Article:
Their most memorable trip was Spaghetti’s first time in Moab. “The area is special to Katie. It is the reason she moved to Utah. When we took Spaghetti there, we worried about the heat and prickly conditions, but she loves it. She runs and does what I call face-first zoomies. She zooms around the desert and experiences the same joy as Katie. We judge how happy she is based on how pink her fur is from the desert sand,” says Brody.
When traveling with a pet, Katie and Brody say it’s important to know the specifics of where you are going and find places that are dog friendly. Katie adds, “Move through the outdoors with attention. Keep sustainability and stewardship in mind and leave things better than you found them.”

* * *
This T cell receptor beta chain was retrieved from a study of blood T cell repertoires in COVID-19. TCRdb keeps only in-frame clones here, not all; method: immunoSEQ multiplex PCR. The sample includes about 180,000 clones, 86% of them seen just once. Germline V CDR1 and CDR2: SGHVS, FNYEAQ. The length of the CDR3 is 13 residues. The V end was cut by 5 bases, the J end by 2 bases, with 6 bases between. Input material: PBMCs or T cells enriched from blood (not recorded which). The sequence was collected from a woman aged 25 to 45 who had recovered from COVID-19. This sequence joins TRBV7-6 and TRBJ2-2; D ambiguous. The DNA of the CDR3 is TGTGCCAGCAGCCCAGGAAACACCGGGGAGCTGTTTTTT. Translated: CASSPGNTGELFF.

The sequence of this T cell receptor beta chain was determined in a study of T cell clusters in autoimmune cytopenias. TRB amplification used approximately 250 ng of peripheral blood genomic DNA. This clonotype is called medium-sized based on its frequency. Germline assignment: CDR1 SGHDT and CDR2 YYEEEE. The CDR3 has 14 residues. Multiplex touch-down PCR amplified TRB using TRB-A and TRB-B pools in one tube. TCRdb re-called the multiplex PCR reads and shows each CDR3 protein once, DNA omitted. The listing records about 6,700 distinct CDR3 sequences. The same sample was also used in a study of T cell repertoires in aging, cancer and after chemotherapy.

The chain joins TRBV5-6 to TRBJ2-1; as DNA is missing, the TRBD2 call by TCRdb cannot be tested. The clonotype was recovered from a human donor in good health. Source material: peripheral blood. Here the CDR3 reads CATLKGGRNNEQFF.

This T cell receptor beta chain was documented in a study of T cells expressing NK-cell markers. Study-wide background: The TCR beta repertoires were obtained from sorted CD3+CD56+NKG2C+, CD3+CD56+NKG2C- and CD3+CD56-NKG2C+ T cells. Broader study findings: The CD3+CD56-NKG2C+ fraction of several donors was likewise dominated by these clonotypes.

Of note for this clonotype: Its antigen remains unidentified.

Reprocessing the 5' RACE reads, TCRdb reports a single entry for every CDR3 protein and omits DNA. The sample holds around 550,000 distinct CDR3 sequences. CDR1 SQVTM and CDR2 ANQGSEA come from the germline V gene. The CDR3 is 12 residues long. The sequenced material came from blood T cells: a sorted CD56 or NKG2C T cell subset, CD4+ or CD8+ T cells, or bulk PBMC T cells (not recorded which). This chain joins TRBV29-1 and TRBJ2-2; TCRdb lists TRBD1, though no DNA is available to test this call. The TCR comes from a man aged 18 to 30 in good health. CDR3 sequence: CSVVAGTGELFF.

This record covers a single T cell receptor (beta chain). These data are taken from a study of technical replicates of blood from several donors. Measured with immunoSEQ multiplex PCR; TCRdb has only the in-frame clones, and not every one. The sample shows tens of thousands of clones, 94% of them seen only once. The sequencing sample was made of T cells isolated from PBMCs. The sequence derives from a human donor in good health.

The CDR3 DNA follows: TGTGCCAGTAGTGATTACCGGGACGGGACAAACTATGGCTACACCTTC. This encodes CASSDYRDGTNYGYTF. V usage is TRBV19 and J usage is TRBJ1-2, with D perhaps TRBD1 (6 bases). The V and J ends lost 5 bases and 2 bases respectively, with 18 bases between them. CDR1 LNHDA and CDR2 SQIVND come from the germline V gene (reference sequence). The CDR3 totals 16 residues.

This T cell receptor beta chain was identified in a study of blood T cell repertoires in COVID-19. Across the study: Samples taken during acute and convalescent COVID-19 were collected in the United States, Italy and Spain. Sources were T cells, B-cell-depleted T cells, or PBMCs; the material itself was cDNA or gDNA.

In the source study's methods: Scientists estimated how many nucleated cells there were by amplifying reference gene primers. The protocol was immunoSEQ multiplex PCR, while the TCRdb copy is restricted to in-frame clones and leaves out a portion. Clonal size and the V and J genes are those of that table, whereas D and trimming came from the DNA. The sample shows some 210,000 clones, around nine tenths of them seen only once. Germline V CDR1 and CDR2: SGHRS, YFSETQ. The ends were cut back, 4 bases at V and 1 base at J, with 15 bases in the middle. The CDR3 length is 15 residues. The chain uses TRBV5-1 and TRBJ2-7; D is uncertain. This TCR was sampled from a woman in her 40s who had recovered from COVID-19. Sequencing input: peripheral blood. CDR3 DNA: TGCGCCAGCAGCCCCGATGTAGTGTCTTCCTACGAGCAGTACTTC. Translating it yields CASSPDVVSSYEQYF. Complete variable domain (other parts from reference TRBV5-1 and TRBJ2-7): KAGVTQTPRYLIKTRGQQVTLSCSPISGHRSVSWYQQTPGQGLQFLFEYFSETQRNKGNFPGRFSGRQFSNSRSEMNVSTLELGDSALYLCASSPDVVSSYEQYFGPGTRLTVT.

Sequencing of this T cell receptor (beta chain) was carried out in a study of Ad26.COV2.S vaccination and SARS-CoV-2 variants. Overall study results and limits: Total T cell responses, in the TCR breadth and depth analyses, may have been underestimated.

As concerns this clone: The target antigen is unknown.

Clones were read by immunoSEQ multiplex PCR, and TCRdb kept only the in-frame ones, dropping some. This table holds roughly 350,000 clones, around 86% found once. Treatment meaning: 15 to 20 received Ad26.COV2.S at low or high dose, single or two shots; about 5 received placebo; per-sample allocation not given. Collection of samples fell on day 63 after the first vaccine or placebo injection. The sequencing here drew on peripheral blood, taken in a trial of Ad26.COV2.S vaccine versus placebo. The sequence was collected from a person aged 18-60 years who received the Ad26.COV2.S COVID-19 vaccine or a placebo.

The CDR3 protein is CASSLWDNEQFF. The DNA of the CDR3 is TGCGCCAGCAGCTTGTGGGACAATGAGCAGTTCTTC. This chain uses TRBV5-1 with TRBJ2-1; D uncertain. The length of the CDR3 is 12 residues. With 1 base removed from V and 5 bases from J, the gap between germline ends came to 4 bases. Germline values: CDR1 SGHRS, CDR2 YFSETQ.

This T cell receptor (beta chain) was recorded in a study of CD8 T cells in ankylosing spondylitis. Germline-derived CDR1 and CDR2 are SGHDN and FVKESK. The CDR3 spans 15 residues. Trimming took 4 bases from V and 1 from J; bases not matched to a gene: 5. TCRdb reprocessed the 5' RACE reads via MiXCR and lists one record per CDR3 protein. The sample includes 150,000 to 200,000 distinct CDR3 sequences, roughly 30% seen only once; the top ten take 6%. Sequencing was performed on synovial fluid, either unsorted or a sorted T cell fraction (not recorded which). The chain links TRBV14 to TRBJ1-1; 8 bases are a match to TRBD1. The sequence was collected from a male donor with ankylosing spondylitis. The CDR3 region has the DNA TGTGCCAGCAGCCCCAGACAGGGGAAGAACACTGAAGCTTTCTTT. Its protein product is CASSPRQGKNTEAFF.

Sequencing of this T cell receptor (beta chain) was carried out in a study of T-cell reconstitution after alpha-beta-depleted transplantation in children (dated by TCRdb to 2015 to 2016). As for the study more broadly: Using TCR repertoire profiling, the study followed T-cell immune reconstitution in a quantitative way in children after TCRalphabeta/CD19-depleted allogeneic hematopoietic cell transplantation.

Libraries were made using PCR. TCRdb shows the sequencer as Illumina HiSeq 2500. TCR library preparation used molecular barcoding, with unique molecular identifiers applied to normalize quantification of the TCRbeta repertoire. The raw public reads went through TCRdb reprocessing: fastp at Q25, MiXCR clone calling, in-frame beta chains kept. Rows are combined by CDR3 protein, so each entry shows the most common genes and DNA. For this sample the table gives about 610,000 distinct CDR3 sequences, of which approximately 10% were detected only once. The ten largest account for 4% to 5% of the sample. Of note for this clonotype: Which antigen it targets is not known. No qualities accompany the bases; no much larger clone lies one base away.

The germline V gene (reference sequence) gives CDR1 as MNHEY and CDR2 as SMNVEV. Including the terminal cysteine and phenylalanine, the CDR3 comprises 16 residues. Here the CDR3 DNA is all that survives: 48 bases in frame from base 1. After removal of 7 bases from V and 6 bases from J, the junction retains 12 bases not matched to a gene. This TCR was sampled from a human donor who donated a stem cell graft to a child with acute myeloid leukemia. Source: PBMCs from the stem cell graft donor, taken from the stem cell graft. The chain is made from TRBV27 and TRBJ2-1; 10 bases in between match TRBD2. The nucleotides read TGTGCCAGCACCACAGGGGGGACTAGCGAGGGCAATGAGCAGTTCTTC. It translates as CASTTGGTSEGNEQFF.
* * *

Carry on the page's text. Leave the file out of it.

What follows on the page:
Zac Robinson and Kenneth
Zac Robinson is a cat person. “I am bucking the trend from crazy cat lady to crazy cat guy,” he says.
Zac likes to camp every weekend, usually with his buddy, Craig Armstrong, another cat lover. “Everyone else had dogs on their trips and we decided we wanted to take our cats,” says Zac.
Their first trip with Zac’s Kenneth and Craig’s Millie was an Indian Creek climbing trip. “We took the cats and they did all right, but ultimately they didn’t have much to do during the day. They were stuck at the base of the wall while we climbed.”
Craig started to investigate other trip ideas and tried to plan something the cats would enjoy, and that is when they hit on slot canyons.
They never tried slot canyons before, but found a wide world of small climbs. They cats were able to climb on their own, because when you put a cat in a slot canyon, there is only one direction to go. They can’t wander off, but they can still explore. “We never wanted to drag the cats along, we wanted them to be able to go at their own speed.”